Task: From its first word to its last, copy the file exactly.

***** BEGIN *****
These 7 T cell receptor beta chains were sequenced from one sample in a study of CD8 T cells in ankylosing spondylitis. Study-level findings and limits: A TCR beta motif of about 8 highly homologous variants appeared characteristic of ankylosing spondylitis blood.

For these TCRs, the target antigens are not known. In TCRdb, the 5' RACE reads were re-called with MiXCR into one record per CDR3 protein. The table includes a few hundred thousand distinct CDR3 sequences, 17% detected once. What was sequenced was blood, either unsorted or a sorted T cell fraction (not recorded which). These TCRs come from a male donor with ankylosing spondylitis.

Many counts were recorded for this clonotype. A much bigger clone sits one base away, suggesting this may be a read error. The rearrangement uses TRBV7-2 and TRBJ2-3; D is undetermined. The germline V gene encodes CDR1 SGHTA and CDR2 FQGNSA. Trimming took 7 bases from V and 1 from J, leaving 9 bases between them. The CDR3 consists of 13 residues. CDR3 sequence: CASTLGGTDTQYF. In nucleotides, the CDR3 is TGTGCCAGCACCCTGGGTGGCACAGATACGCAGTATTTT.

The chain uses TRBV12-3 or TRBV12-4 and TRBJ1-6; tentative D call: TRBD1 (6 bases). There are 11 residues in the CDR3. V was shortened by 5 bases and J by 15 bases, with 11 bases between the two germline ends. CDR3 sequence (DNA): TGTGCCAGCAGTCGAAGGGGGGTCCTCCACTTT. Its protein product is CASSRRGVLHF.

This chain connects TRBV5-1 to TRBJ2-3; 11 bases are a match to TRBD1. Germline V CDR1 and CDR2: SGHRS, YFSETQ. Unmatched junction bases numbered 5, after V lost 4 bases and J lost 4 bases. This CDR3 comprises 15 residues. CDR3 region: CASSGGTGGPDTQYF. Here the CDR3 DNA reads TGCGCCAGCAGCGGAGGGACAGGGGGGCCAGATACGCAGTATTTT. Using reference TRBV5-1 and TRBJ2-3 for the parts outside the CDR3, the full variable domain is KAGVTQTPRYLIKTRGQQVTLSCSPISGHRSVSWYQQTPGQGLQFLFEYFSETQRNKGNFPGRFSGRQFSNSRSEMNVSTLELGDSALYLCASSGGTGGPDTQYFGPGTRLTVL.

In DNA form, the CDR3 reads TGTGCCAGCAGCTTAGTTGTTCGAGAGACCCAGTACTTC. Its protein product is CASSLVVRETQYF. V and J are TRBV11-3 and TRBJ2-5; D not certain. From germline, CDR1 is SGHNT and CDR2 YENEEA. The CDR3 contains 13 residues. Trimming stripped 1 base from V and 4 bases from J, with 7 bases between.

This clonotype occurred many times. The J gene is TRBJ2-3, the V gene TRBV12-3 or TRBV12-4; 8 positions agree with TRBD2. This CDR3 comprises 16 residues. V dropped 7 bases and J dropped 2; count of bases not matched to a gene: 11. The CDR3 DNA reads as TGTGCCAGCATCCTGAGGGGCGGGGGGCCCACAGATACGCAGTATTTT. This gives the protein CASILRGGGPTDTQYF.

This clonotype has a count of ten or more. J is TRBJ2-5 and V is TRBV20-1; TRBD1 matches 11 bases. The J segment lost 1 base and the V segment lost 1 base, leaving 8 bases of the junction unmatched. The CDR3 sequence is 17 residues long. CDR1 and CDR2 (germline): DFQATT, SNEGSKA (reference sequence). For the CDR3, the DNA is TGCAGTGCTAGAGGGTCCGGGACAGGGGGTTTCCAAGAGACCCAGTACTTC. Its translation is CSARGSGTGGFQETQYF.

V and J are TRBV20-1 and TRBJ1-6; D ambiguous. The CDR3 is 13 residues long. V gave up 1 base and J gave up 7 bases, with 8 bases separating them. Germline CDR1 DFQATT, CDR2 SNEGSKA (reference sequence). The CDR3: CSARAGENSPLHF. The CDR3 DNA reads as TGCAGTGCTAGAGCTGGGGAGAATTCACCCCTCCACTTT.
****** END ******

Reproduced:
These 7 T cell receptor beta chains were sequenced from one sample in a study of CD8 T cells in ankylosing spondylitis. Study-level findings and limits: A TCR beta motif of about 8 highly homologous variants appeared characteristic of ankylosing spondylitis blood.

For these TCRs, the target antigens are not known. In TCRdb, the 5' RACE reads were re-called with MiXCR into one record per CDR3 protein. The table includes a few hundred thousand distinct CDR3 sequences, 17% detected once. What was sequenced was blood, either unsorted or a sorted T cell fraction (not recorded which). These TCRs come from a male donor with ankylosing spondylitis.

Many counts were recorded for this clonotype. A much bigger clone sits one base away, suggesting this may be a read error. The rearrangement uses TRBV7-2 and TRBJ2-3; D is undetermined. The germline V gene encodes CDR1 SGHTA and CDR2 FQGNSA. Trimming took 7 bases from V and 1 from J, leaving 9 bases between them. The CDR3 consists of 13 residues. CDR3 sequence: CASTLGGTDTQYF. In nucleotides, the CDR3 is TGTGCCAGCACCCTGGGTGGCACAGATACGCAGTATTTT.

The chain uses TRBV12-3 or TRBV12-4 and TRBJ1-6; tentative D call: TRBD1 (6 bases). There are 11 residues in the CDR3. V was shortened by 5 bases and J by 15 bases, with 11 bases between the two germline ends. CDR3 sequence (DNA): TGTGCCAGCAGTCGAAGGGGGGTCCTCCACTTT. Its protein product is CASSRRGVLHF.

This chain connects TRBV5-1 to TRBJ2-3; 11 bases are a match to TRBD1. Germline V CDR1 and CDR2: SGHRS, YFSETQ. Unmatched junction bases numbered 5, after V lost 4 bases and J lost 4 bases. This CDR3 comprises 15 residues. CDR3 region: CASSGGTGGPDTQYF. Here the CDR3 DNA reads TGCGCCAGCAGCGGAGGGACAGGGGGGCCAGATACGCAGTATTTT. Using reference TRBV5-1 and TRBJ2-3 for the parts outside the CDR3, the full variable domain is KAGVTQTPRYLIKTRGQQVTLSCSPISGHRSVSWYQQTPGQGLQFLFEYFSETQRNKGNFPGRFSGRQFSNSRSEMNVSTLELGDSALYLCASSGGTGGPDTQYFGPGTRLTVL.

In DNA form, the CDR3 reads TGTGCCAGCAGCTTAGTTGTTCGAGAGACCCAGTACTTC. Its protein product is CASSLVVRETQYF. V and J are TRBV11-3 and TRBJ2-5; D not certain. From germline, CDR1 is SGHNT and CDR2 YENEEA. The CDR3 contains 13 residues. Trimming stripped 1 base from V and 4 bases from J, with 7 bases between.

This clonotype occurred many times. The J gene is TRBJ2-3, the V gene TRBV12-3 or TRBV12-4; 8 positions agree with TRBD2. This CDR3 comprises 16 residues. V dropped 7 bases and J dropped 2; count of bases not matched to a gene: 11. The CDR3 DNA reads as TGTGCCAGCATCCTGAGGGGCGGGGGGCCCACAGATACGCAGTATTTT. This gives the protein CASILRGGGPTDTQYF.

This clonotype has a count of ten or more. J is TRBJ2-5 and V is TRBV20-1; TRBD1 matches 11 bases. The J segment lost 1 base and the V segment lost 1 base, leaving 8 bases of the junction unmatched. The CDR3 sequence is 17 residues long. CDR1 and CDR2 (germline): DFQATT, SNEGSKA (reference sequence). For the CDR3, the DNA is TGCAGTGCTAGAGGGTCCGGGACAGGGGGTTTCCAAGAGACCCAGTACTTC. Its translation is CSARGSGTGGFQETQYF.

V and J are TRBV20-1 and TRBJ1-6; D ambiguous. The CDR3 is 13 residues long. V gave up 1 base and J gave up 7 bases, with 8 bases separating them. Germline CDR1 DFQATT, CDR2 SNEGSKA (reference sequence). The CDR3: CSARAGENSPLHF. The CDR3 DNA reads as TGCAGTGCTAGAGCTGGGGAGAATTCACCCCTCCACTTT.